War clears the way for our second main character, Max Vandenberg, a Jew who seeks refuge in the Hubermann house in return for a debt owed by Papa from the first World War.  A friendship develops between Max and Leisl, cemented by his birthday gift to her: a book, written and illustrated by himself from scavenged newsprint.  The first book she doesn’t have to steal.  And then . . .

The story doesn’t move quickly but it does move, compelling enough to carry a mature reader along.  Before long we understand that this is a story about the value of stories.  Leisel is sought, wooed, redeemed, and eventually saved by them–not from Death, who comes for her eventually– but from futility.  Death does not go so far as to say there’s a purpose in life, but there’s a record, and a grammar and vocabulary, and an irresistible mystery in the species that breeds both Hitlers and Hubermanns.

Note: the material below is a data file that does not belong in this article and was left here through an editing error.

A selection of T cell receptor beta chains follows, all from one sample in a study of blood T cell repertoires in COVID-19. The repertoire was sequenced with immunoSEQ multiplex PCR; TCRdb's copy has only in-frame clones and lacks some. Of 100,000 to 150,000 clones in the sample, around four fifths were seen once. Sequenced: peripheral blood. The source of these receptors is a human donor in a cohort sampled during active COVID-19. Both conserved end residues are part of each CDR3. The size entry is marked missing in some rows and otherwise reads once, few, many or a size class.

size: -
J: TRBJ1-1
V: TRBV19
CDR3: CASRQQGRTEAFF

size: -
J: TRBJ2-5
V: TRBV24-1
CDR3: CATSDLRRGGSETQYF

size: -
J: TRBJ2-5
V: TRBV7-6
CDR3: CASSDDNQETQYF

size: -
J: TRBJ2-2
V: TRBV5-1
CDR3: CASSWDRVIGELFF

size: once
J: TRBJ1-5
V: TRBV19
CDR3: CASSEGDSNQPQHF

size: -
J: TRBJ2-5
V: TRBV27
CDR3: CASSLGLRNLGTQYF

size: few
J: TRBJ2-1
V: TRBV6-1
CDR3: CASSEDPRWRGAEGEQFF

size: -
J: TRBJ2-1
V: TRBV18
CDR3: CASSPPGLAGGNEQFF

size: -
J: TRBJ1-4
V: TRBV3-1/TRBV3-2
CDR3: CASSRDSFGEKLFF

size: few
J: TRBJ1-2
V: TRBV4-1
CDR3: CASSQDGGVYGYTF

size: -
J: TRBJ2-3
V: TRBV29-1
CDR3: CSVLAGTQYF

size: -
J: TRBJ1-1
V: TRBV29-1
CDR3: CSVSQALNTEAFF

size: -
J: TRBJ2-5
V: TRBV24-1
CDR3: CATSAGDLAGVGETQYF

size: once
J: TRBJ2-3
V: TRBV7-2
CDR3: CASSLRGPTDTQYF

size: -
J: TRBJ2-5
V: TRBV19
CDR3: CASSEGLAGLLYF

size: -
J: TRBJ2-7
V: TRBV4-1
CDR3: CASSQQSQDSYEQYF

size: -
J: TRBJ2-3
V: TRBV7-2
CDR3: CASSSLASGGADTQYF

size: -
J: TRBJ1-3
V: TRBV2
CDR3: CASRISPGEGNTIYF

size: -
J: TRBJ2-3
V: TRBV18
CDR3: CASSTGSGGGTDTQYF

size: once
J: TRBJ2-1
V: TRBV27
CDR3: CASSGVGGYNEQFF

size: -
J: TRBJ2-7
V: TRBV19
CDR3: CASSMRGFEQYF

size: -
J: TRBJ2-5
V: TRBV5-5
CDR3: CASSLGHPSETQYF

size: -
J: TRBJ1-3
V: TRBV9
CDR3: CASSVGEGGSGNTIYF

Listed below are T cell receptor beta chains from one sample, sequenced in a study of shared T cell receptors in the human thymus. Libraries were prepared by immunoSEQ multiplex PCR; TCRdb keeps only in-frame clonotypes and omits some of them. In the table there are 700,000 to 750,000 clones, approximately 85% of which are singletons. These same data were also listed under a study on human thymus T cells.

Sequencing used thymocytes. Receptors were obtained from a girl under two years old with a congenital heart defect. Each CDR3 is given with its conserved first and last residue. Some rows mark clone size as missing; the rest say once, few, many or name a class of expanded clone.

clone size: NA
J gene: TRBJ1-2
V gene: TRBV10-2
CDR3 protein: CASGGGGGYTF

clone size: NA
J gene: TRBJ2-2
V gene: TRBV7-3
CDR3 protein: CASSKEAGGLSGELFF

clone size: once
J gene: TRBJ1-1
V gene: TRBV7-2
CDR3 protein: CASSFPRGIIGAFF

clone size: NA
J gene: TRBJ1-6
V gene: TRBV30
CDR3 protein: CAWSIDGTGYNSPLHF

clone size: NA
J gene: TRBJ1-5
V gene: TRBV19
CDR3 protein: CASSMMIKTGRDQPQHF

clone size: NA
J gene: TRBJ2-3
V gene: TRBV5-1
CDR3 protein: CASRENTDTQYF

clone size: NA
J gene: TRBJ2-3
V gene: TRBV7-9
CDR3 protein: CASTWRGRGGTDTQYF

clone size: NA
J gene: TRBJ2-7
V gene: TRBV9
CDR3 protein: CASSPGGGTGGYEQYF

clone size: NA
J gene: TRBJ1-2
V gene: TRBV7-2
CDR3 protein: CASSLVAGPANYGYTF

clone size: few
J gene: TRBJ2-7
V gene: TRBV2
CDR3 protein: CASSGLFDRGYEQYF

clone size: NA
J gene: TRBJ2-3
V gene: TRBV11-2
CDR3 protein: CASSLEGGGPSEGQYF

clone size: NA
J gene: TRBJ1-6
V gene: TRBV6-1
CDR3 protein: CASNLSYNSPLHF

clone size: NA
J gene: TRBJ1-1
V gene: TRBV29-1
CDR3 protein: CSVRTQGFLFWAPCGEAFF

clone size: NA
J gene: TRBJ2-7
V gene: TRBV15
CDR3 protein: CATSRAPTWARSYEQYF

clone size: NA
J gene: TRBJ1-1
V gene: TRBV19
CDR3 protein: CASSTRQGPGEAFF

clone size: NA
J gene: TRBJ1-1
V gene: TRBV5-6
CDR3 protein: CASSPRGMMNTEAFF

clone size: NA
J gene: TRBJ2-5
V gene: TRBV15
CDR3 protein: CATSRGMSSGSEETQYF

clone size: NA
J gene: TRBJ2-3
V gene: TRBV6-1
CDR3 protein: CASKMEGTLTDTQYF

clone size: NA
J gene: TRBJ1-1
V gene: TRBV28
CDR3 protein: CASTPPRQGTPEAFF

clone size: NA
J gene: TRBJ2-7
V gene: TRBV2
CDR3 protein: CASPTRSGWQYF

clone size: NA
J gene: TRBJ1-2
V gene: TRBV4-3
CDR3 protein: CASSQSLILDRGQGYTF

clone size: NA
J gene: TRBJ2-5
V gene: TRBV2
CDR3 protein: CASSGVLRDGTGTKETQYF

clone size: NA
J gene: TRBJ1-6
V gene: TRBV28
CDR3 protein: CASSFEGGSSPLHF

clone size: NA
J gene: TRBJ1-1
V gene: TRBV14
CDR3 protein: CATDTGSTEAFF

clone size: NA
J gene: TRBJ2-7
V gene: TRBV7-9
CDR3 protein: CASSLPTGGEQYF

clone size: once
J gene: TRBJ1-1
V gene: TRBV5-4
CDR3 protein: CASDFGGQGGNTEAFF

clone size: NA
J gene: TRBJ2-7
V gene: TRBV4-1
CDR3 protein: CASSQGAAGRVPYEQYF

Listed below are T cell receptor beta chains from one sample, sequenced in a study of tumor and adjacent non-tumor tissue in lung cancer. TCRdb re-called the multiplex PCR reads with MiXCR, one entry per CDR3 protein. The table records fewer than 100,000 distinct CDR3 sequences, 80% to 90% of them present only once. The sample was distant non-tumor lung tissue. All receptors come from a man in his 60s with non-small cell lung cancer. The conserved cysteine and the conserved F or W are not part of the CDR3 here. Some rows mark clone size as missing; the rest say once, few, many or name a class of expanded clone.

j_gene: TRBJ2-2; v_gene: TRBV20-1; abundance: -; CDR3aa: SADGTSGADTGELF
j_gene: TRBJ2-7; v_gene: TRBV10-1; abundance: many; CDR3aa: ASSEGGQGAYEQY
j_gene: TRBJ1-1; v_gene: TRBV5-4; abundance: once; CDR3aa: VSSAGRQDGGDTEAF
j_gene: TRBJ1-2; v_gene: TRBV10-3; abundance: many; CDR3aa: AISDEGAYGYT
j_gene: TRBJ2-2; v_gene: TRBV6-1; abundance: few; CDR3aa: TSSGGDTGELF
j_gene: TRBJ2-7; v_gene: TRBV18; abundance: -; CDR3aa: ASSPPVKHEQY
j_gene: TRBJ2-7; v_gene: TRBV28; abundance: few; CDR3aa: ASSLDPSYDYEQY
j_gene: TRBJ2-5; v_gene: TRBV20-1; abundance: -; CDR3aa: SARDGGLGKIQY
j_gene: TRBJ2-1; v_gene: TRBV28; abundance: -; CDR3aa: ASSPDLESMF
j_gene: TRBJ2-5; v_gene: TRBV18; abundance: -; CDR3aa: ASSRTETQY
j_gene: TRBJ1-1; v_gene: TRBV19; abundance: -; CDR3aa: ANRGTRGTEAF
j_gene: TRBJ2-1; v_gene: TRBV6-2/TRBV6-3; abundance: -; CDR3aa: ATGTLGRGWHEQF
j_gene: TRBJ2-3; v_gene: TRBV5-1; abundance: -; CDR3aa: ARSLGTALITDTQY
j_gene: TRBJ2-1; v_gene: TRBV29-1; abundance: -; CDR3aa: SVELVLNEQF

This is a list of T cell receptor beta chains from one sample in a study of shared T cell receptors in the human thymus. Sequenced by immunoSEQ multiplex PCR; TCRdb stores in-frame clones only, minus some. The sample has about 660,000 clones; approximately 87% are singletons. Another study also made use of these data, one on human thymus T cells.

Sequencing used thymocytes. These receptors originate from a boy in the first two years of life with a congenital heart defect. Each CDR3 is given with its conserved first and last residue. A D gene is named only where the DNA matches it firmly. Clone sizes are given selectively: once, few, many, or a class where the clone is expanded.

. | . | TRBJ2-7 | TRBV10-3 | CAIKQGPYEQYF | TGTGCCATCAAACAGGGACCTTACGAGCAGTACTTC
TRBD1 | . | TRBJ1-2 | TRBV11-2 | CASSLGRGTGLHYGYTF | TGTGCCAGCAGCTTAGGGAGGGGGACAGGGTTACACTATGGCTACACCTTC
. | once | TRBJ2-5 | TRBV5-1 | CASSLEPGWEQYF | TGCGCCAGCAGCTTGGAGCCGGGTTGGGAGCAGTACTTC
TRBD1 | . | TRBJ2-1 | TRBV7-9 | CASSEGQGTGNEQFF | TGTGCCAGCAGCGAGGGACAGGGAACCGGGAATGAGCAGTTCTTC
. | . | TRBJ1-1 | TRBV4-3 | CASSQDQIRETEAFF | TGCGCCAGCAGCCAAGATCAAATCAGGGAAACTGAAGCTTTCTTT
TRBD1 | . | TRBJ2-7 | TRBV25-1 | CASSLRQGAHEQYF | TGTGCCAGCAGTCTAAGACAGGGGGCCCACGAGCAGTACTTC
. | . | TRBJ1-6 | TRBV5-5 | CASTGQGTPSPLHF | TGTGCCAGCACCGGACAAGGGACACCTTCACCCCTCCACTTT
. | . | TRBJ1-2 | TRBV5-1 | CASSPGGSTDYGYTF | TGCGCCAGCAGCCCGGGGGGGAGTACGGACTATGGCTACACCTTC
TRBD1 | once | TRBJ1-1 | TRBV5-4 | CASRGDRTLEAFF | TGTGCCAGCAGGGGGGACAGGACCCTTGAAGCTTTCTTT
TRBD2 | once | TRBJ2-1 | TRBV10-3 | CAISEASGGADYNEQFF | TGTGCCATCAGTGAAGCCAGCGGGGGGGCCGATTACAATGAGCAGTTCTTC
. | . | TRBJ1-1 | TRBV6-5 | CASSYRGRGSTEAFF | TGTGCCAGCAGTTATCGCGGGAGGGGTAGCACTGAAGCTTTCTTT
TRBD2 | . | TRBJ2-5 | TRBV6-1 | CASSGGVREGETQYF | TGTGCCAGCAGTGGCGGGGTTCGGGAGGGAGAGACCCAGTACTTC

Some writers need the reader’s patience to get comfortable with their style and approach.  Often patience is rewarded.  Markus Zusak, a native Australian whose parents grew up in wartime Germany, both rewards and frustrates.  His prose is striking, but self-consciously brilliant.  Sometimes it works, as when Jews being herded to Dachau are looking at Death: “They would each greet me like their last true friend, with bones like smoke and their souls trailing behind.”  Sometimes the images merely irritate, such as Leisl waking up, “tasting the sound of the accordion in her ears,” or Death bearing away souls through a “breakfast-colored sky.”  Are we trying too hard?  And is the theme hammered a little too hard?  And is this a case of less being more?